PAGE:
A large family, homeschooling, adoption, special needs, whatever strikes my fancy, sort of blog.

A large family, homeschooling, adoption, special needs, whatever strikes my fancy, sort of blog.

Thursday, March 24, 2016

Sonoma Field Trip part 2


If you missed it, part 1, The Mission, was posted over a week ago.


There's a park in the big plaza across the street from the barracks.


When I was a little girl, my grandmother used to take me to this park.


It was neat to come back and be able to appreciate more of the historical significance of various monuments that didn't really mean anything to me as a child.


When Grammy was a little girl, she used to always visit the horses here.  So we took a peek at the horses, too.


I wonder if the horses are 29 like Grammy is.


We talked to some of the docents who were dressed in historical garb.  When they told us how many people used to sleep in this room, all I could think of was how dreadful it must have smelled.  Some mornings, I crack the door to the boys' room and am hit with a green vapor of ick.  I can't imagine multiplying that many times over with grown men who work all day and seldom bathe.


The exhibits at the barracks were interesting.  The kids learned what a yoke was.


Interesting to see how our California bear flag has evolved since 1846.


We were amused to find these very little doors.


There was, of course, a gift shop.  Most kids in California make a model of one of the missions as part of the grade school experience, so it was nice to get to see a couple of those.


Grammy and Katie in the gift shop.  You can see how wide the walls are by the incredibly deep window sills.


I tried a bonnet on Hannah.  She was so not amused.  Maybe after we read the Little House books she'll feel differently.


In the barracks courtyard.  The open spot behind the kids is a walk through, with beautiful old wood beam floors.  You get a wonderful sense of history looking at their worn texture.


The kids had a really great time being able to explore everything, and I had a fabulous time, too.  It's almost like having a small family.  No stroller, no diapers, they stay with me, they don't whine...  It's kind of a first for me.  In the old days when I took 3 kids out, one was in a stroller, and another was only a toddler/preschooler, so it's a very different dynamic.  It's a lot easier now.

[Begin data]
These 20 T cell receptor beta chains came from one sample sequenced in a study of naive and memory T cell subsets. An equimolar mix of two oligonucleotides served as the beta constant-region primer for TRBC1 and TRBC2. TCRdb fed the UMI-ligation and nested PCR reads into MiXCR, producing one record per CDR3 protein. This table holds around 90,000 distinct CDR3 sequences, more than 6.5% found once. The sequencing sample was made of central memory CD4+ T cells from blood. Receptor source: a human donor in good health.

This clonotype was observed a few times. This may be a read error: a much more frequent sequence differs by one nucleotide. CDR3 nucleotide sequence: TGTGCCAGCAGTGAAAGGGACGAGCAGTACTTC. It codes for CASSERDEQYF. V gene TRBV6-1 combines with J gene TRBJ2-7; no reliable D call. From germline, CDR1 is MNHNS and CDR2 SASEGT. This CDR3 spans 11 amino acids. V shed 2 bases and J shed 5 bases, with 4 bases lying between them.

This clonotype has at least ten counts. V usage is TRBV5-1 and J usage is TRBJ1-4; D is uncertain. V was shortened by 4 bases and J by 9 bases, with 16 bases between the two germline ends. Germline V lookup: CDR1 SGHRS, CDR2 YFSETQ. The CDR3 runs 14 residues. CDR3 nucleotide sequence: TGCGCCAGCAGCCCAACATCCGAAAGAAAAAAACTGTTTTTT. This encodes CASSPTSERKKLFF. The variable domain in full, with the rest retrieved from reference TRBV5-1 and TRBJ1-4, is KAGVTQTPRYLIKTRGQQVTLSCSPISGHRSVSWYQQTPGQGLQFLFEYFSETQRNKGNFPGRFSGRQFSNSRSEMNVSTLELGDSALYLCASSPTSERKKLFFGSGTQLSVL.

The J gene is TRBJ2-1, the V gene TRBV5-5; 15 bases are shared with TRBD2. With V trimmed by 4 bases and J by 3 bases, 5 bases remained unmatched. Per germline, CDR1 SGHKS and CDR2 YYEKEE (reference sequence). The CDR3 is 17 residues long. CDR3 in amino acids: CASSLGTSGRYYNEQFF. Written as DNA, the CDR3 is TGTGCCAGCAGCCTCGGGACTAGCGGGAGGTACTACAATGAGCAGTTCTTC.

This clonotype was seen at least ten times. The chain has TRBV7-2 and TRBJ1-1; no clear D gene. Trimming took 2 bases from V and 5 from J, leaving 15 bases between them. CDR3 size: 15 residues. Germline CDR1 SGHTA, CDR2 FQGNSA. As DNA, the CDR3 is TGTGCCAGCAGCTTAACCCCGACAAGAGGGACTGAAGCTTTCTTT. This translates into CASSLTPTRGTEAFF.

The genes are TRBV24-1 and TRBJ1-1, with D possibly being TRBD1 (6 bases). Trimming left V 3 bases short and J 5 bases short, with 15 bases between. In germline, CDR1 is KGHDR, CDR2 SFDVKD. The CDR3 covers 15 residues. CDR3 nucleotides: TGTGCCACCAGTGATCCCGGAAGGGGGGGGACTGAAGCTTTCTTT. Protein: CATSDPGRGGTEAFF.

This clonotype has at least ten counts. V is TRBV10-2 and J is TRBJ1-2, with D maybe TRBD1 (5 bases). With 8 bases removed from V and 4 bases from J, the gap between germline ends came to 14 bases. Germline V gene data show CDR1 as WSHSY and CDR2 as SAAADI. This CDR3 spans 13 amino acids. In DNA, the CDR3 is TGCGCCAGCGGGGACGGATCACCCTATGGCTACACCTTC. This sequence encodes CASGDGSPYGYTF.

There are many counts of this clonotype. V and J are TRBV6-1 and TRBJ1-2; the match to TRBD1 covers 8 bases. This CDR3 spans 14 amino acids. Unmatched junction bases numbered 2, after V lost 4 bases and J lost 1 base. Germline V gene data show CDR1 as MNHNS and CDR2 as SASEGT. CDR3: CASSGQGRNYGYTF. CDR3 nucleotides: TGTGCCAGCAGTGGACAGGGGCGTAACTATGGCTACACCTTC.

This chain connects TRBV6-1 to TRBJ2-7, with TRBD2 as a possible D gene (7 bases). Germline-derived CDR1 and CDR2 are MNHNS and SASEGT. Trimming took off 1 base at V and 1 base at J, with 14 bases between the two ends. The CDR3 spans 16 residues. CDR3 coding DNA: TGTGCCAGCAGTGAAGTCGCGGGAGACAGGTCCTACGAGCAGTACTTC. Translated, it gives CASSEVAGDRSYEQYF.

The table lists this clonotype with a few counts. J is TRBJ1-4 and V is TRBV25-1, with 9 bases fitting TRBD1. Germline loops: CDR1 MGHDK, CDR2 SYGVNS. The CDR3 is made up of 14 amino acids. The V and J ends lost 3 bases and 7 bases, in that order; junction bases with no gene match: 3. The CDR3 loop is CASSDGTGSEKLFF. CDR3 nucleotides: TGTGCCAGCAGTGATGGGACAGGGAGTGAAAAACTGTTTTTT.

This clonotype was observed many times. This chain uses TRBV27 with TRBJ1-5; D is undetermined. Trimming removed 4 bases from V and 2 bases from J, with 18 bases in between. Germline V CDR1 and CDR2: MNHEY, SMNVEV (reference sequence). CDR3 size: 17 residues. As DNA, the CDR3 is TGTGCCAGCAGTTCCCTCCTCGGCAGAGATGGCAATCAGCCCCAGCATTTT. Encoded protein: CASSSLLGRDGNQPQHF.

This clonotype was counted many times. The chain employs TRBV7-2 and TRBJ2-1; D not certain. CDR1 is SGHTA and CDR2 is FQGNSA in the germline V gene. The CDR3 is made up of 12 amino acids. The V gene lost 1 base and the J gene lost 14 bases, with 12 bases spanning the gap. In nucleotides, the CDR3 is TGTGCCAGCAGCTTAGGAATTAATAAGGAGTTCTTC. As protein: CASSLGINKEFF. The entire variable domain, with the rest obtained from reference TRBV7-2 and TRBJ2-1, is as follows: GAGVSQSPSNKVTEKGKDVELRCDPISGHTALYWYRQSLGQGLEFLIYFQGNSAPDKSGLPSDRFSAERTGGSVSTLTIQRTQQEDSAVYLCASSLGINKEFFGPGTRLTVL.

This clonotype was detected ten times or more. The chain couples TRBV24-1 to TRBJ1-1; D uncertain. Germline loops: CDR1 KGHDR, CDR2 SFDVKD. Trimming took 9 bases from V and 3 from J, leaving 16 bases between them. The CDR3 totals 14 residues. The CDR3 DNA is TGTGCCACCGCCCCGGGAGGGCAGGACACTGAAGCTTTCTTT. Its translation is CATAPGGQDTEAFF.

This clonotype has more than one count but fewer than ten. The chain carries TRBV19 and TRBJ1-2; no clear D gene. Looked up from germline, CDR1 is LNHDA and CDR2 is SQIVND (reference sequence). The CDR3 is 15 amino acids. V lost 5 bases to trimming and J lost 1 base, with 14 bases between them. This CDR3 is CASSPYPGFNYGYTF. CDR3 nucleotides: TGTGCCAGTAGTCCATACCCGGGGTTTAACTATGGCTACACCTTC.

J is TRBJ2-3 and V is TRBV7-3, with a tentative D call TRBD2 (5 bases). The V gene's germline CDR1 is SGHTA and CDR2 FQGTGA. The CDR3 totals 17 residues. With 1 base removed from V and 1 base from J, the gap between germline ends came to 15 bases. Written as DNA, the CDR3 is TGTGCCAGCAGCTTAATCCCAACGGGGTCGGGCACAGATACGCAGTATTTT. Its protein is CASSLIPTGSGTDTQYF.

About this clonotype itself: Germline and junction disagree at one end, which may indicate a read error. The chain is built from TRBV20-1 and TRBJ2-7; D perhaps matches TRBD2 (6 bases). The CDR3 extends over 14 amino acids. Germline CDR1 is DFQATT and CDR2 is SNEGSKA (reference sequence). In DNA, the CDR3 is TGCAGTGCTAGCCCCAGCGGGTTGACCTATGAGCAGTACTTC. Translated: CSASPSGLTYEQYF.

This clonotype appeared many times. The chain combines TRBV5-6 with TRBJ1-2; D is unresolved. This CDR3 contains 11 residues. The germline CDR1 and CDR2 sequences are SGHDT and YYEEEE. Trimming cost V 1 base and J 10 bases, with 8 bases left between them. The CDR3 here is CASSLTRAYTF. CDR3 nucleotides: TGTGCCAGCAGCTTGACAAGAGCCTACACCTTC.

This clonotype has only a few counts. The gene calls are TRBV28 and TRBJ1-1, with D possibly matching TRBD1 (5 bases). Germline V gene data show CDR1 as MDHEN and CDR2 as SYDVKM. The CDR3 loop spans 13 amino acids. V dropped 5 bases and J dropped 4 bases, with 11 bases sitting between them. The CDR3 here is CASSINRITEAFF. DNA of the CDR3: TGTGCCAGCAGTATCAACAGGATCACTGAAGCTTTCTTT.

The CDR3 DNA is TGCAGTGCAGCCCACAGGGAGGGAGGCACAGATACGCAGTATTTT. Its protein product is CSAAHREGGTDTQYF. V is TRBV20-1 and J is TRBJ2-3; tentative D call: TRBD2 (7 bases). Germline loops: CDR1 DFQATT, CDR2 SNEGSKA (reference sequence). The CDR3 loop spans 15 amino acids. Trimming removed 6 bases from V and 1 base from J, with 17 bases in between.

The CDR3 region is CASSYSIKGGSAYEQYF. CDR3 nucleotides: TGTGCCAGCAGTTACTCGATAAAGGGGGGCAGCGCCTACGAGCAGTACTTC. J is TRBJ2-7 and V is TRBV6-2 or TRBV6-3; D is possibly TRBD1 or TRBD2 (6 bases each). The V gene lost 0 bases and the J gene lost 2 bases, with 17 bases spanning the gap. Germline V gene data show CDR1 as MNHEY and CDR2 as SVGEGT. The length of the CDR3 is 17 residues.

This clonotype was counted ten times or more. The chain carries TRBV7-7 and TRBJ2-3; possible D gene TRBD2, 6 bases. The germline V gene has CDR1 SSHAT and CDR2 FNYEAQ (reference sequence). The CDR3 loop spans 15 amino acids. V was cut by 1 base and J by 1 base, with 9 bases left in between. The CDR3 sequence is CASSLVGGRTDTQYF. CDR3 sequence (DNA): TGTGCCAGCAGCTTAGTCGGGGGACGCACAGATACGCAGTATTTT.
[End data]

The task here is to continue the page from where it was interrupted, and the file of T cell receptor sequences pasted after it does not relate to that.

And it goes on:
So this is the view from the other side of where the kids were standing above.  You walk through the opening, and you can see the flagpole from a previous picture, the rock monument, the statue, and in the distance, even the playground where we played for a little while.


And this is the view of the courtyard.  You can see ovens on the left.


Grammy thought it would be fun to get a picture of the kids in the back of the wagon, but I was worried we'd get in trouble for climbing on an artifact.


We got an extra educational experience on this trip, because Grammy locked her keys in the car, and we got to watch the tow truck guy get them out.  Which was pretty cool.


It's probably one of the prettier city hall buildings I've seen.  It was such a gorgeous day, I felt like I'd stepped into a postcard.


Right behind where I took the City Hall photo is a koi pond.


We only saw one koi in there, but he was enormous.  Easily the size of Katie's entire leg.


We walked over to the duck pond to feed the over-fed ducks.  I was surprised to see how much they've trimmed back the bushes.  The mama ducks used to hide their ducklings in those bushes when I was a kid.

That pretty much sums up part 2 of our big field trip day last month.  After we left the park, we went to General Vallejo's Home, which will be the third and final part, coming soon.


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4 comments:

  1. Such a wonderful experience!

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    Replies
    1. It was! Both a chance to see places I hadn't seen in years, and a chance to be out in the sunshine after being cooped up all winter.

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  2. Replies
    1. I didn't appreciate what a history-rich county I grew up in. It's nice to live within driving distance so I can share it with my kids, even though they may not fully realize the historical significance either, until they're older.

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